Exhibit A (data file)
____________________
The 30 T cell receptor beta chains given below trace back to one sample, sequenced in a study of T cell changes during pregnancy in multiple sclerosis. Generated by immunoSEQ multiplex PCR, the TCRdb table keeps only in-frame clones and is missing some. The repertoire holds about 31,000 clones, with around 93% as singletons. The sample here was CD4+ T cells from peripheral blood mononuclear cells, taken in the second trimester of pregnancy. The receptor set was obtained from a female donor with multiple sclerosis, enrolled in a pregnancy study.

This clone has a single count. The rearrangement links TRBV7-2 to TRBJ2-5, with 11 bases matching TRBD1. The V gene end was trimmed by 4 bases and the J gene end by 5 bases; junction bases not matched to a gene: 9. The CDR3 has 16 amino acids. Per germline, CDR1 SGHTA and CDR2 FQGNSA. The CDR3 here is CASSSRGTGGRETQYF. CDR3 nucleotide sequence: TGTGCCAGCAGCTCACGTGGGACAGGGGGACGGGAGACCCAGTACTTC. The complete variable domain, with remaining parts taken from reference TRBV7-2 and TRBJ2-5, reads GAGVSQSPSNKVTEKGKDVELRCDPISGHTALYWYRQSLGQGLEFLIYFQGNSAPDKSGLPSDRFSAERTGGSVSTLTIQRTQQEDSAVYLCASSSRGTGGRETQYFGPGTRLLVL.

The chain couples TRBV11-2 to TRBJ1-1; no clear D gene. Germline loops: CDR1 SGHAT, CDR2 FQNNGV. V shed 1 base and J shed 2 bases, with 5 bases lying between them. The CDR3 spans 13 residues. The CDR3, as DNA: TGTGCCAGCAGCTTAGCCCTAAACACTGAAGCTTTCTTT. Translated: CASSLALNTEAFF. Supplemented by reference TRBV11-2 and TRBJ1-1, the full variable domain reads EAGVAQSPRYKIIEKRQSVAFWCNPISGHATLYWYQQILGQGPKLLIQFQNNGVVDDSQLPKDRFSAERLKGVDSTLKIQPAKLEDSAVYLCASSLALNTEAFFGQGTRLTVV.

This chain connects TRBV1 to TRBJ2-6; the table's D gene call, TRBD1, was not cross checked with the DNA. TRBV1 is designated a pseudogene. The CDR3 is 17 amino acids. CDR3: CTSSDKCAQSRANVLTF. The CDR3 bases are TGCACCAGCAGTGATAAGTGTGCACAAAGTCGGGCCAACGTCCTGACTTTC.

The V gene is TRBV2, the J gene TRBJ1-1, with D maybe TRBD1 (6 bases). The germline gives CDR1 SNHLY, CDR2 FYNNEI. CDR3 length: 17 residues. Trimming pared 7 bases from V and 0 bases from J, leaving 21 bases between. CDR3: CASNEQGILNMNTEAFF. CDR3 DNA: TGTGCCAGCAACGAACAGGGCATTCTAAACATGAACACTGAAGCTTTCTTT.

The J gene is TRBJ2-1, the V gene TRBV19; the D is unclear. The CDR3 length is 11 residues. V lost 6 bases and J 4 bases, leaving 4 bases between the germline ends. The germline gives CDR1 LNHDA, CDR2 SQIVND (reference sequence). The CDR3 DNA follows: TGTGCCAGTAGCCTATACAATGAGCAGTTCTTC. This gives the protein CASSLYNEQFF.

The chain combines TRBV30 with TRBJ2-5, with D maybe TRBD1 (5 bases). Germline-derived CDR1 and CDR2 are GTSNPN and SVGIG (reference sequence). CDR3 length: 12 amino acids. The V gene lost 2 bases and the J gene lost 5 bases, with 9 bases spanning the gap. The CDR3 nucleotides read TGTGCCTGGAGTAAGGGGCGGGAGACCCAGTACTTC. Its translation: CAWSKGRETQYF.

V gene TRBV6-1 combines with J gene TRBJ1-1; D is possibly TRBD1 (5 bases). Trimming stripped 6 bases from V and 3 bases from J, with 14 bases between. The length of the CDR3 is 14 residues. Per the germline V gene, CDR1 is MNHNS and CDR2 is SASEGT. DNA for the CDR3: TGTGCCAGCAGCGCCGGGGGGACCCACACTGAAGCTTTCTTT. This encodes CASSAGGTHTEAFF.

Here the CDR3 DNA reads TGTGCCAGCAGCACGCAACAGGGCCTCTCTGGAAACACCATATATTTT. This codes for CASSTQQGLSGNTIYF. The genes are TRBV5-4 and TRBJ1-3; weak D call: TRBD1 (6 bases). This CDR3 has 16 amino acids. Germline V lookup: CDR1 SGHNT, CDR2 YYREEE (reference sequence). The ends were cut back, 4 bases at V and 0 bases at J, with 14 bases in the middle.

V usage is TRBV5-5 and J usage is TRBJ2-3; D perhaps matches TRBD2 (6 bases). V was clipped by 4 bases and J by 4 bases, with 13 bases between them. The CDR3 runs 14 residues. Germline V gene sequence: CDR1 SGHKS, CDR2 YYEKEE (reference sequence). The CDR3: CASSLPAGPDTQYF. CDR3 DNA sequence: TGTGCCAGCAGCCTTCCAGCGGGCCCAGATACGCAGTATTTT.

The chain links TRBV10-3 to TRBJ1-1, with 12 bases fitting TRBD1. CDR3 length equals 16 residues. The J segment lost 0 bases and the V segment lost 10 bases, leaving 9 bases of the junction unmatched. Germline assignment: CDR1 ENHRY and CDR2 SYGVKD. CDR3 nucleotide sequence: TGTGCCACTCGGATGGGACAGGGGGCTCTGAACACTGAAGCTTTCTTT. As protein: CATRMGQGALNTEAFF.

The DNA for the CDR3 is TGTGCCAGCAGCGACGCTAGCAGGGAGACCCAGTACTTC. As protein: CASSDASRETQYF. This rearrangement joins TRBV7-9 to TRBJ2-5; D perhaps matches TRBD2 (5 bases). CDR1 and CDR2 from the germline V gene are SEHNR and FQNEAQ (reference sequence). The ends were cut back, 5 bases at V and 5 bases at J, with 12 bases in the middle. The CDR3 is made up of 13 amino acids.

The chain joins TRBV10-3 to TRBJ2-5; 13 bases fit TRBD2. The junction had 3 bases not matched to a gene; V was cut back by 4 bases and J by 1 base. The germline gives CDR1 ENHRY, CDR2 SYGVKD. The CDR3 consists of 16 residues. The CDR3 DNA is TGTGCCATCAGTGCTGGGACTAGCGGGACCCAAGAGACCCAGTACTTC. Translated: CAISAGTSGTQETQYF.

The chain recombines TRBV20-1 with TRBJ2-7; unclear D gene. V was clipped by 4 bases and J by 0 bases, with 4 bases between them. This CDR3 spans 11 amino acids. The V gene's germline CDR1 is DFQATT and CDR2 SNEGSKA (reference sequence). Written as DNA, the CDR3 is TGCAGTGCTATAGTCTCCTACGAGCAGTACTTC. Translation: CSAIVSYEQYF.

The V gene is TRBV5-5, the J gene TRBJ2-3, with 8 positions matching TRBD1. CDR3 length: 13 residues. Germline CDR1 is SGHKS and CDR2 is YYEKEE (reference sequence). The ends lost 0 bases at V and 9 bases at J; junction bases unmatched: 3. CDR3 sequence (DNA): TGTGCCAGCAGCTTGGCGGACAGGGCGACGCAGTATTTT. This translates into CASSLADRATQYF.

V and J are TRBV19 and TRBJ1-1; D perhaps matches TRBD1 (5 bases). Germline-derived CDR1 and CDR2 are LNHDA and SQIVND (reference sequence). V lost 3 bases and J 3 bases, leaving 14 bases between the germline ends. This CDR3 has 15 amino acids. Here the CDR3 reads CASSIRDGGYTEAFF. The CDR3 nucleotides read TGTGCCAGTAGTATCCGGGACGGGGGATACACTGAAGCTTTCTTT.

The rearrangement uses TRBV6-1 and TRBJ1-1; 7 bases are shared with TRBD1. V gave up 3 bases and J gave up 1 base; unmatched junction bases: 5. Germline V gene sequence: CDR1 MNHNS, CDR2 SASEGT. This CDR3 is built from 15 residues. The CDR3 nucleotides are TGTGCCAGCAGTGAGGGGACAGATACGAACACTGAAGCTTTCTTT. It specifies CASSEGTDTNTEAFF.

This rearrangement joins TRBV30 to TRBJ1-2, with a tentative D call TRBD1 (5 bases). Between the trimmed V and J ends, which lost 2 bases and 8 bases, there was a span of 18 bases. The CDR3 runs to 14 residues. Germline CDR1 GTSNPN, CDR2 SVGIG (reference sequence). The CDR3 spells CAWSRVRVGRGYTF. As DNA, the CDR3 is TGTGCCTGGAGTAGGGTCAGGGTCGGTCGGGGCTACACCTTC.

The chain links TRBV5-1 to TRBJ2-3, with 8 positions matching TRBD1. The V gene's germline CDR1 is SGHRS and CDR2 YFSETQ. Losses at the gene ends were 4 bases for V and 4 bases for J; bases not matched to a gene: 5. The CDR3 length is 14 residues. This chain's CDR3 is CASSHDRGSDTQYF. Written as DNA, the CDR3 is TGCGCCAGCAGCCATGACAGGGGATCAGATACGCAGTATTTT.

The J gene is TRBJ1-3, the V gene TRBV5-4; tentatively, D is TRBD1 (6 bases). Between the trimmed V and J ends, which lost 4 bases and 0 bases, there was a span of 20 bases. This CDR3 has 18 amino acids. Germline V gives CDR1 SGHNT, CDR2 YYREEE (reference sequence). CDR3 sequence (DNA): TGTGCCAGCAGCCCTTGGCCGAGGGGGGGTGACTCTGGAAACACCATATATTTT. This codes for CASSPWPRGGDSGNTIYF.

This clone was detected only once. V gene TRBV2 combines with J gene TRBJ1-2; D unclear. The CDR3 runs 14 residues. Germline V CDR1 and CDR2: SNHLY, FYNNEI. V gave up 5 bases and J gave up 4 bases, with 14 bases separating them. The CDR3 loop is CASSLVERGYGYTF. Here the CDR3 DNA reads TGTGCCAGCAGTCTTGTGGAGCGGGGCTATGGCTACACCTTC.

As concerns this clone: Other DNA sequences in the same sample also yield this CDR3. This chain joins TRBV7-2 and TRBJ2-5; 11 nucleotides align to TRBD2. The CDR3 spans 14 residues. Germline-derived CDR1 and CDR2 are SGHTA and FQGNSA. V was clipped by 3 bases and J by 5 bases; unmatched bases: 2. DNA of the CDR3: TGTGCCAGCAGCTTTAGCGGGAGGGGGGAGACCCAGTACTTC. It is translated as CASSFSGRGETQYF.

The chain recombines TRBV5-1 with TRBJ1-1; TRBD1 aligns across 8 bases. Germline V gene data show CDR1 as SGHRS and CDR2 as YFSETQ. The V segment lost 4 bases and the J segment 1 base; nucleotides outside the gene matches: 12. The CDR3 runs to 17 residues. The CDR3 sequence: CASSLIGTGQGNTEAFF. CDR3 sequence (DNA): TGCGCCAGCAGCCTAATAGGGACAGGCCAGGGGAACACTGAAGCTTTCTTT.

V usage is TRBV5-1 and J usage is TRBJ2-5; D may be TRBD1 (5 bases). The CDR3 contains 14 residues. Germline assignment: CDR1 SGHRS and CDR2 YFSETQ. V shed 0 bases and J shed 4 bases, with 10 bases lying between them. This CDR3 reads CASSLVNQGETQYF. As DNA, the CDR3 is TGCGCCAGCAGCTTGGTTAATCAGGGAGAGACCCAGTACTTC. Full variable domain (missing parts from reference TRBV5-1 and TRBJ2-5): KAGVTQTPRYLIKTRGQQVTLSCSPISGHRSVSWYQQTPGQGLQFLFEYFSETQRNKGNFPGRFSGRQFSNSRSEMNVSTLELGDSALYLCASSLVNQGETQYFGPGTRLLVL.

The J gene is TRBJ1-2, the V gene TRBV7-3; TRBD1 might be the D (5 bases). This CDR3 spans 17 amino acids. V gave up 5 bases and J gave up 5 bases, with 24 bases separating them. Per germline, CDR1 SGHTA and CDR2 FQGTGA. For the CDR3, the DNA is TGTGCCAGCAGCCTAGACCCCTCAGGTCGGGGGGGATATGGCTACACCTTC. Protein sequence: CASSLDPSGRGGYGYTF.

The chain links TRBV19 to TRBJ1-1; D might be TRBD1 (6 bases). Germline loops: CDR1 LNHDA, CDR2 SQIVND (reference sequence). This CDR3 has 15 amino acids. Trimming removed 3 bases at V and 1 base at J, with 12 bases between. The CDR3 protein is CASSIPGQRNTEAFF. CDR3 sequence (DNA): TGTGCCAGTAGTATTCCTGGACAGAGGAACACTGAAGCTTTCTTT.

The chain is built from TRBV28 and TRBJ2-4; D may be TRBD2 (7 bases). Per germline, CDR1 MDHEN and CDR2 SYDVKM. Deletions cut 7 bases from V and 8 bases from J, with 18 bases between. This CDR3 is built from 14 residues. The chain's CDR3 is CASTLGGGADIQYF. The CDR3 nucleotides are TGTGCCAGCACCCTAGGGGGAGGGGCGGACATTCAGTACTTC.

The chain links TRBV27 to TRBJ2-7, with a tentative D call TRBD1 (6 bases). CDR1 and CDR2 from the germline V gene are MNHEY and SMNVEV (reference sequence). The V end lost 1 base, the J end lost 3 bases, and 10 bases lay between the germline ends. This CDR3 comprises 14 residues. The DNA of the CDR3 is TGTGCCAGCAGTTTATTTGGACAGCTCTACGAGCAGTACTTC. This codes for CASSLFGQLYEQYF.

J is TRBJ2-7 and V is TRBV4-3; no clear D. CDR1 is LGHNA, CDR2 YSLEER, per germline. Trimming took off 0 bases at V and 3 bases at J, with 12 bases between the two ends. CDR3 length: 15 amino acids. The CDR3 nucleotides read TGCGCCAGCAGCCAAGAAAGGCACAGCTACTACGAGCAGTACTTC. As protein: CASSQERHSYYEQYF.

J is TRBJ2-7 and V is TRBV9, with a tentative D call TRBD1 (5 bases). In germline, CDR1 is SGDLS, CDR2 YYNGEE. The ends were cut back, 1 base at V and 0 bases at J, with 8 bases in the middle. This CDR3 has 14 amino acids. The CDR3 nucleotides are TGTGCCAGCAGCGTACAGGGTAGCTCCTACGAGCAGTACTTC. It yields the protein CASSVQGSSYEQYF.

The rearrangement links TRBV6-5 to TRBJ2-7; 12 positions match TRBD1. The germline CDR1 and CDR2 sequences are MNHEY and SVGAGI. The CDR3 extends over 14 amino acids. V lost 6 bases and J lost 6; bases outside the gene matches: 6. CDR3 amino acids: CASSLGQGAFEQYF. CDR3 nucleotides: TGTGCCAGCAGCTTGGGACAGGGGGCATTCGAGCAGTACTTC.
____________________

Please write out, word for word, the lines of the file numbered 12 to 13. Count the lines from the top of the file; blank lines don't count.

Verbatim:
The DNA for the CDR3 is TGTGCCAGCAGCGACGCTAGCAGGGAGACCCAGTACTTC. As protein: CASSDASRETQYF. This rearrangement joins TRBV7-9 to TRBJ2-5; D perhaps matches TRBD2 (5 bases). CDR1 and CDR2 from the germline V gene are SEHNR and FQNEAQ (reference sequence). The ends were cut back, 5 bases at V and 5 bases at J, with 12 bases in the middle. The CDR3 is made up of 13 amino acids.

The chain joins TRBV10-3 to TRBJ2-5; 13 bases fit TRBD2. The junction had 3 bases not matched to a gene; V was cut back by 4 bases and J by 1 base. The germline gives CDR1 ENHRY, CDR2 SYGVKD. The CDR3 consists of 16 residues. The CDR3 DNA is TGTGCCATCAGTGCTGGGACTAGCGGGACCCAAGAGACCCAGTACTTC. Translated: CAISAGTSGTQETQYF.